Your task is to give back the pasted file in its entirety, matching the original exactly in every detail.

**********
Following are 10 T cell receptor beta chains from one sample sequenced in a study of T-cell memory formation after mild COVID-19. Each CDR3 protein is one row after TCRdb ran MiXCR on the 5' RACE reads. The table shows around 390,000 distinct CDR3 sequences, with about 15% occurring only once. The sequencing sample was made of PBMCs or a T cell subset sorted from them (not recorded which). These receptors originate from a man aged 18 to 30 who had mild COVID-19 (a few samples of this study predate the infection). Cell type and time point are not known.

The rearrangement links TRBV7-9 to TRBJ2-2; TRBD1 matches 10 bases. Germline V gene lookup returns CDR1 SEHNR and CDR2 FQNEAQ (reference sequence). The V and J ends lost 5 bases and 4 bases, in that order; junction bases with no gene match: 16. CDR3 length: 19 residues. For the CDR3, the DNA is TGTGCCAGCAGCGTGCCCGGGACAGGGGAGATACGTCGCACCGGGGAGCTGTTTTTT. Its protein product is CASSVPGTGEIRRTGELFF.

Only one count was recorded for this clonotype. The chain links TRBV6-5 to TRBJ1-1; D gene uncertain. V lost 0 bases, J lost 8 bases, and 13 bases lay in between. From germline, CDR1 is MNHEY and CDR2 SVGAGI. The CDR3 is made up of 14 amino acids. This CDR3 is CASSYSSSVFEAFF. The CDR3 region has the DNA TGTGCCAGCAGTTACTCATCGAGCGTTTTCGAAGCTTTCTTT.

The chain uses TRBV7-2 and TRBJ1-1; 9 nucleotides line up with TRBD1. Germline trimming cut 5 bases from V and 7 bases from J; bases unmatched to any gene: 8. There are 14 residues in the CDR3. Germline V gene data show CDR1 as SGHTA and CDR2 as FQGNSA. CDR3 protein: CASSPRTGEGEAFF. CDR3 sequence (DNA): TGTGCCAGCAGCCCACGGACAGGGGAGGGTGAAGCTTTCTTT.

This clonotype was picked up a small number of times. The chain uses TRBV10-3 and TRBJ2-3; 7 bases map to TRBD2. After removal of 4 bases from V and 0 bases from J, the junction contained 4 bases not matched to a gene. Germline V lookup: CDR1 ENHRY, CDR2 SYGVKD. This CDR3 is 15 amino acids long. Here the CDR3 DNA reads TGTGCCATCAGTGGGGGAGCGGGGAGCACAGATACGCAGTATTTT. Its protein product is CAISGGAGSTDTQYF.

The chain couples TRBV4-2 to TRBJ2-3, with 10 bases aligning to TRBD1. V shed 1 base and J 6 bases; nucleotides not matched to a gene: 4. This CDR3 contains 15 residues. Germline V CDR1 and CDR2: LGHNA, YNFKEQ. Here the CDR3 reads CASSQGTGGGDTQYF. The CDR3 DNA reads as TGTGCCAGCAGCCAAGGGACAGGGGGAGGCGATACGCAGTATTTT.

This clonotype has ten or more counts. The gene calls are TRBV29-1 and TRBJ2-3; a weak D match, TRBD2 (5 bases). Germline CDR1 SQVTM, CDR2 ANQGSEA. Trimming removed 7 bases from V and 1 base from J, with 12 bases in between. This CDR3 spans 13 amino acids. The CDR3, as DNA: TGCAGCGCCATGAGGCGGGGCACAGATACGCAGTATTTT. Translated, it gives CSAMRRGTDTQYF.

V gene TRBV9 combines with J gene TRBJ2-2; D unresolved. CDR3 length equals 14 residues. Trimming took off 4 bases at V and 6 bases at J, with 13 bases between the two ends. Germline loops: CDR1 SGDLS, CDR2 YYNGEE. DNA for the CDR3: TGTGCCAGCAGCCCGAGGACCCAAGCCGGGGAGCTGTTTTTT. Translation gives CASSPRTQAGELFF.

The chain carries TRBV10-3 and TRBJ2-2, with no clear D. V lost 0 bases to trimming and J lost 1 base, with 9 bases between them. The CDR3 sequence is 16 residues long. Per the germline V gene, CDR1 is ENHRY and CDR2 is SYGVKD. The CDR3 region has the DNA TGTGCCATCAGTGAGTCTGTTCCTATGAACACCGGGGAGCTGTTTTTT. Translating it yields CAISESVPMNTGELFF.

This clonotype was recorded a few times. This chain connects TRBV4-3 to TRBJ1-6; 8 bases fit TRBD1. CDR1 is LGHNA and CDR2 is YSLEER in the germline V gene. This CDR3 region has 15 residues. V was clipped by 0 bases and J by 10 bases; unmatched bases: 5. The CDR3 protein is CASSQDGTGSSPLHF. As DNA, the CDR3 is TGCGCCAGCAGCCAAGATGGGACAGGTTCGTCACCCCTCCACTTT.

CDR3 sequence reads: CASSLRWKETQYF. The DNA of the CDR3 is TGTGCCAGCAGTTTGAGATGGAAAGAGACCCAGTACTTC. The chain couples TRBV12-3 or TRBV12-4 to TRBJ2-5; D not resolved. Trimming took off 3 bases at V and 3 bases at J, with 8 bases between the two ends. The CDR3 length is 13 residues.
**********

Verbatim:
Following are 10 T cell receptor beta chains from one sample sequenced in a study of T-cell memory formation after mild COVID-19. Each CDR3 protein is one row after TCRdb ran MiXCR on the 5' RACE reads. The table shows around 390,000 distinct CDR3 sequences, with about 15% occurring only once. The sequencing sample was made of PBMCs or a T cell subset sorted from them (not recorded which). These receptors originate from a man aged 18 to 30 who had mild COVID-19 (a few samples of this study predate the infection). Cell type and time point are not known.

The rearrangement links TRBV7-9 to TRBJ2-2; TRBD1 matches 10 bases. Germline V gene lookup returns CDR1 SEHNR and CDR2 FQNEAQ (reference sequence). The V and J ends lost 5 bases and 4 bases, in that order; junction bases with no gene match: 16. CDR3 length: 19 residues. For the CDR3, the DNA is TGTGCCAGCAGCGTGCCCGGGACAGGGGAGATACGTCGCACCGGGGAGCTGTTTTTT. Its protein product is CASSVPGTGEIRRTGELFF.

Only one count was recorded for this clonotype. The chain links TRBV6-5 to TRBJ1-1; D gene uncertain. V lost 0 bases, J lost 8 bases, and 13 bases lay in between. From germline, CDR1 is MNHEY and CDR2 SVGAGI. The CDR3 is made up of 14 amino acids. This CDR3 is CASSYSSSVFEAFF. The CDR3 region has the DNA TGTGCCAGCAGTTACTCATCGAGCGTTTTCGAAGCTTTCTTT.

The chain uses TRBV7-2 and TRBJ1-1; 9 nucleotides line up with TRBD1. Germline trimming cut 5 bases from V and 7 bases from J; bases unmatched to any gene: 8. There are 14 residues in the CDR3. Germline V gene data show CDR1 as SGHTA and CDR2 as FQGNSA. CDR3 protein: CASSPRTGEGEAFF. CDR3 sequence (DNA): TGTGCCAGCAGCCCACGGACAGGGGAGGGTGAAGCTTTCTTT.

This clonotype was picked up a small number of times. The chain uses TRBV10-3 and TRBJ2-3; 7 bases map to TRBD2. After removal of 4 bases from V and 0 bases from J, the junction contained 4 bases not matched to a gene. Germline V lookup: CDR1 ENHRY, CDR2 SYGVKD. This CDR3 is 15 amino acids long. Here the CDR3 DNA reads TGTGCCATCAGTGGGGGAGCGGGGAGCACAGATACGCAGTATTTT. Its protein product is CAISGGAGSTDTQYF.

The chain couples TRBV4-2 to TRBJ2-3, with 10 bases aligning to TRBD1. V shed 1 base and J 6 bases; nucleotides not matched to a gene: 4. This CDR3 contains 15 residues. Germline V CDR1 and CDR2: LGHNA, YNFKEQ. Here the CDR3 reads CASSQGTGGGDTQYF. The CDR3 DNA reads as TGTGCCAGCAGCCAAGGGACAGGGGGAGGCGATACGCAGTATTTT.

This clonotype has ten or more counts. The gene calls are TRBV29-1 and TRBJ2-3; a weak D match, TRBD2 (5 bases). Germline CDR1 SQVTM, CDR2 ANQGSEA. Trimming removed 7 bases from V and 1 base from J, with 12 bases in between. This CDR3 spans 13 amino acids. The CDR3, as DNA: TGCAGCGCCATGAGGCGGGGCACAGATACGCAGTATTTT. Translated, it gives CSAMRRGTDTQYF.

V gene TRBV9 combines with J gene TRBJ2-2; D unresolved. CDR3 length equals 14 residues. Trimming took off 4 bases at V and 6 bases at J, with 13 bases between the two ends. Germline loops: CDR1 SGDLS, CDR2 YYNGEE. DNA for the CDR3: TGTGCCAGCAGCCCGAGGACCCAAGCCGGGGAGCTGTTTTTT. Translation gives CASSPRTQAGELFF.

The chain carries TRBV10-3 and TRBJ2-2, with no clear D. V lost 0 bases to trimming and J lost 1 base, with 9 bases between them. The CDR3 sequence is 16 residues long. Per the germline V gene, CDR1 is ENHRY and CDR2 is SYGVKD. The CDR3 region has the DNA TGTGCCATCAGTGAGTCTGTTCCTATGAACACCGGGGAGCTGTTTTTT. Translating it yields CAISESVPMNTGELFF.

This clonotype was recorded a few times. This chain connects TRBV4-3 to TRBJ1-6; 8 bases fit TRBD1. CDR1 is LGHNA and CDR2 is YSLEER in the germline V gene. This CDR3 region has 15 residues. V was clipped by 0 bases and J by 10 bases; unmatched bases: 5. The CDR3 protein is CASSQDGTGSSPLHF. As DNA, the CDR3 is TGCGCCAGCAGCCAAGATGGGACAGGTTCGTCACCCCTCCACTTT.

CDR3 sequence reads: CASSLRWKETQYF. The DNA of the CDR3 is TGTGCCAGCAGTTTGAGATGGAAAGAGACCCAGTACTTC. The chain couples TRBV12-3 or TRBV12-4 to TRBJ2-5; D not resolved. Trimming took off 3 bases at V and 3 bases at J, with 8 bases between the two ends. The CDR3 length is 13 residues.